GIS maps move East Texas governments into the future
Strength is found in numbers and innovation is found in collaboration.
This fundamental formula is behind a partnership in East Texas that is working to solve big problems while benefitting taxpayers with cost-efficient services.
Local governments in the East Texas GIS Consortium are partnering to build a geographic information system (GIS) infrastructure to improve public services, and you don’t need to look far to see the difference it is making.
The consortium operates under the direction of the East Texas Council of Governments (ETCOG), an already chummy and productive network of counties and other governmental entities with a shared commitment toward smart government. GIS encompasses the technology and analysis of electronic maps and the data they represent. It’s like your GPS, but with a brain and a hard drive, allowing officials and workers to spot geographic trends with satellite images without so much time in the field. The East Texas GIS Consortium’s goal is to share otherwise costly GIS systems, similar to a co-op, creating savings that ultimately benefit East Texas taxpayers.
The city of Rusk, for example, mapped its fire hydrants and analyzed the data to identify underserved areas. By spotting deficiencies in hydrant service, officials can preempt disasters and other emergencies.
“ETCOG’s GIS technology makes a big difference in our region”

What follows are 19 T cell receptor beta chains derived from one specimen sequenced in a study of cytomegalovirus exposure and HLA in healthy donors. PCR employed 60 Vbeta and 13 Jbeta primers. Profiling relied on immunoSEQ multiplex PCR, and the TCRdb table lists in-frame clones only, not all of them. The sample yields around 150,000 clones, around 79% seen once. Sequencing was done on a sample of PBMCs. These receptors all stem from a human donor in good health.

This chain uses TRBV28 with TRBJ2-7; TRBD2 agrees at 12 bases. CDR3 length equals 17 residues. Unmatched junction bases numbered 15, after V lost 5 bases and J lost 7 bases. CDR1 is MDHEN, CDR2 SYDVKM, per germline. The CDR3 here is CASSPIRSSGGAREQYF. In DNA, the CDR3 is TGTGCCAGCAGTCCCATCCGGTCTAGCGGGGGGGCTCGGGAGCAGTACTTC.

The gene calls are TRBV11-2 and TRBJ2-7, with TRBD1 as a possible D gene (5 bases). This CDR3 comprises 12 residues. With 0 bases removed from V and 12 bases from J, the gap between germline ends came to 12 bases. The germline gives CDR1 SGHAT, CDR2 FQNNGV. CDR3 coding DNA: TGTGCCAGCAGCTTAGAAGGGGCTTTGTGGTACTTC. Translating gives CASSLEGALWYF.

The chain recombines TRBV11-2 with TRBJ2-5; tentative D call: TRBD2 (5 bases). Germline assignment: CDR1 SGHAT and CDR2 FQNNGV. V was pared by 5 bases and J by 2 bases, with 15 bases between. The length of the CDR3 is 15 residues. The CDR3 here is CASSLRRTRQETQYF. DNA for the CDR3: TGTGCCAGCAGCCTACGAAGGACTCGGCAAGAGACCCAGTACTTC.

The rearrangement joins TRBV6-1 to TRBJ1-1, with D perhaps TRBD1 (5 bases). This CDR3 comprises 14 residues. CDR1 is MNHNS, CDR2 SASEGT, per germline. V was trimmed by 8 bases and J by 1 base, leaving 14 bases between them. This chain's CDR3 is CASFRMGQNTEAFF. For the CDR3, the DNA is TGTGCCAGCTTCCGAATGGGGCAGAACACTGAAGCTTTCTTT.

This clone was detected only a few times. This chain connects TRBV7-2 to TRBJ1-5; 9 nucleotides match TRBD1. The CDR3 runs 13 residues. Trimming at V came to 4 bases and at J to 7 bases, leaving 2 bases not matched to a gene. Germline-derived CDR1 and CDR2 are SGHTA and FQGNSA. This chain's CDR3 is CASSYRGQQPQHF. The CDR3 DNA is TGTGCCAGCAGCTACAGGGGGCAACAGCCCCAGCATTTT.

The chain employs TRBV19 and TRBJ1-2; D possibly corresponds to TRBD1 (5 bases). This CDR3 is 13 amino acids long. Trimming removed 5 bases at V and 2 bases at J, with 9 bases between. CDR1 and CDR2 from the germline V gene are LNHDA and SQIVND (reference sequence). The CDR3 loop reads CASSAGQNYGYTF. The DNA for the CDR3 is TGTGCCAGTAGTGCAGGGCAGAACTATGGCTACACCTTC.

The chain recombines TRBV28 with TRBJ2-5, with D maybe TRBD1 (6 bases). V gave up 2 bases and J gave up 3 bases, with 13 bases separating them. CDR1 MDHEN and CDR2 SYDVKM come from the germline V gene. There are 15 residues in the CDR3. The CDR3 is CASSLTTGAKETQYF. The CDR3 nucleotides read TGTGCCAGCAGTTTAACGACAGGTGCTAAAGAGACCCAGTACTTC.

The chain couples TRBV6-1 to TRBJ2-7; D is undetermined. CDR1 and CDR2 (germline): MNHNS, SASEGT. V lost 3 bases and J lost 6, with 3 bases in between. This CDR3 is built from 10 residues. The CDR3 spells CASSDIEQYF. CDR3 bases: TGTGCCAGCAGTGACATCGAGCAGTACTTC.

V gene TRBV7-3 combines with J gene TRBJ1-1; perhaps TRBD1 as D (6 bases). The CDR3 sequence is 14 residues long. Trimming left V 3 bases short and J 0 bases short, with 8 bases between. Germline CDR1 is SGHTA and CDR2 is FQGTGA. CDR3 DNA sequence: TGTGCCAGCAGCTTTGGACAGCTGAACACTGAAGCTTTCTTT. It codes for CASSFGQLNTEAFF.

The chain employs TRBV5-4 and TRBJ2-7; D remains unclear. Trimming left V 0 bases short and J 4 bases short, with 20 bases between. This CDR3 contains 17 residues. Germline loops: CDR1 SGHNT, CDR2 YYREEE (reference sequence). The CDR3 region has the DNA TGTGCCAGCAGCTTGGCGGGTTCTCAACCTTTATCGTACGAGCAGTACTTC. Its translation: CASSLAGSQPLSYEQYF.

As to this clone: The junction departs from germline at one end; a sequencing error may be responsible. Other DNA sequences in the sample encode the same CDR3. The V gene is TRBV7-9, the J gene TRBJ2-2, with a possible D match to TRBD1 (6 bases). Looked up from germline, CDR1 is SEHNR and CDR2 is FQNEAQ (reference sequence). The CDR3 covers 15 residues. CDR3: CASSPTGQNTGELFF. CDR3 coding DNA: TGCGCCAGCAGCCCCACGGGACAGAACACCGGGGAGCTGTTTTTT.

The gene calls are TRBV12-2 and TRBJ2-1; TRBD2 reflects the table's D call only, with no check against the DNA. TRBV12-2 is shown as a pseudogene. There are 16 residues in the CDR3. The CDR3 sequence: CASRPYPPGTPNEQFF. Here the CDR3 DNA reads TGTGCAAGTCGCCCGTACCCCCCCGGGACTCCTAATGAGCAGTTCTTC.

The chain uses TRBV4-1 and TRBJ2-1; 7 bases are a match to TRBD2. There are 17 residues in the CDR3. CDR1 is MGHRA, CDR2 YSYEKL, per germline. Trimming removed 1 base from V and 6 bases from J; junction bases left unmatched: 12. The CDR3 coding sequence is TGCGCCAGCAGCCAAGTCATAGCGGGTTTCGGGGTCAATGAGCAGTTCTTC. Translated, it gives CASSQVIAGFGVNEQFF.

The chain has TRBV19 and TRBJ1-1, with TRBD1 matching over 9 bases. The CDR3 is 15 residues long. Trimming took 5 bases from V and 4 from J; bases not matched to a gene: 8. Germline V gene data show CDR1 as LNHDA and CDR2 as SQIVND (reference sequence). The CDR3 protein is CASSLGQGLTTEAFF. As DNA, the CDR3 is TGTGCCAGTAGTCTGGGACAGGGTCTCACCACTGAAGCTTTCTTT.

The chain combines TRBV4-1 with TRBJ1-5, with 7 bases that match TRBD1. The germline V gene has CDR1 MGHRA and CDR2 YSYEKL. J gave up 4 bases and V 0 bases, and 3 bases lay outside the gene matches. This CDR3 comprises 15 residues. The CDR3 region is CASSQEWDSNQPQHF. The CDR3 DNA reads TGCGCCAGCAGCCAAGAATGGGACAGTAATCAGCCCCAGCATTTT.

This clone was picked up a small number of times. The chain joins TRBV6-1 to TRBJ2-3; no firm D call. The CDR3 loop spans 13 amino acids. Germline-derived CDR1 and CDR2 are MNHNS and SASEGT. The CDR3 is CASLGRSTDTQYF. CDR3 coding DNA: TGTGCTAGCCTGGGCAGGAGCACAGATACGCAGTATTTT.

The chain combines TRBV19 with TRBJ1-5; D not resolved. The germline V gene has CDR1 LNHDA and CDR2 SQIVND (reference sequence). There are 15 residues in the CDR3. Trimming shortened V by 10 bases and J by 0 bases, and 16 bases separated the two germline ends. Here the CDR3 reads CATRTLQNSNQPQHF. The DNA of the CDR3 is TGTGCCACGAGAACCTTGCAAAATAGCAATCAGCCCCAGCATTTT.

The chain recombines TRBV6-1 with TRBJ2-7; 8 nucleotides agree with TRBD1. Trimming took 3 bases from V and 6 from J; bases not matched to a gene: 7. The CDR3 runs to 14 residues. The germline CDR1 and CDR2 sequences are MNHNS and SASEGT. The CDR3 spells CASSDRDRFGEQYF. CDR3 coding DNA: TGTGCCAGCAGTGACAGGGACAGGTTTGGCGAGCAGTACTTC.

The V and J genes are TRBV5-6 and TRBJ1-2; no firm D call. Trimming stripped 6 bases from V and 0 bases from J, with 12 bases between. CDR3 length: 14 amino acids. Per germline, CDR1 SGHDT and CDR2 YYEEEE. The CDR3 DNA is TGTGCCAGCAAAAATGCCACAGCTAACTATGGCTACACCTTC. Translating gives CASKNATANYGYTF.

— Kris Gandham,
East Texas Council of Governments
Similarly, Gladewater officials recently used GIS data to calculate the length and condition of street segments – a practice that traditionally requires a worker walking streets with a measuring wheel, costing several weeks of fieldwork and resources. GIS data allowed the distances to be calculated in a matter of minutes.
In Anderson County, the sheriff’s department uses GIS technology to access emergency response information from the field.
“ETCOG’s GIS technology makes a big difference in our region,” says Kris Gandham, who serves as associate director of transportation for the East Texas Council of Governments. “For about $5,000 for each entity, we can provide all of our members, irrespective of their size or tax base, access to a full-fledged GIS system.”
Gandham says the partnership has more big plans for the future, including expanded economic development planning that involves GIS data.
“GIS helps us answer a lot of difficult questions, including [showing how] tax values and jobs are distributed across a specified area,” he says. “GIS tools allow us to identify trends and examine the impact new businesses might have on a given area. The possibilities are limitless, and fortunately, cost-effective.” TR
Partnering for Better Benefits
The East Texas GIS Consortium is a network of local governments in 14 counties that strives to make government operations more innovative and efficient. By partnering, governments benefit and better serve taxpayers. Building the partnership involved communicating member benefits, says Kris Gandham, associate director of transportation for the East Texas Council of Governments. Consortium members enjoy a variety of benefits, including:
- Shared Costs: The $100,000 GIS system cost is greatly offset by members that each pay $5,000, but enjoy full use of the technology.
- GIS and GPS Training: Consortium members have access to training in basic to advanced use of digital mapping and analysis, and training in the use of mapping devices.
- Web Hosting: Access to online storage of GIS data and websites for officials, developers and community members.
Read more about the East Texas Council of Governments and other GIS projects.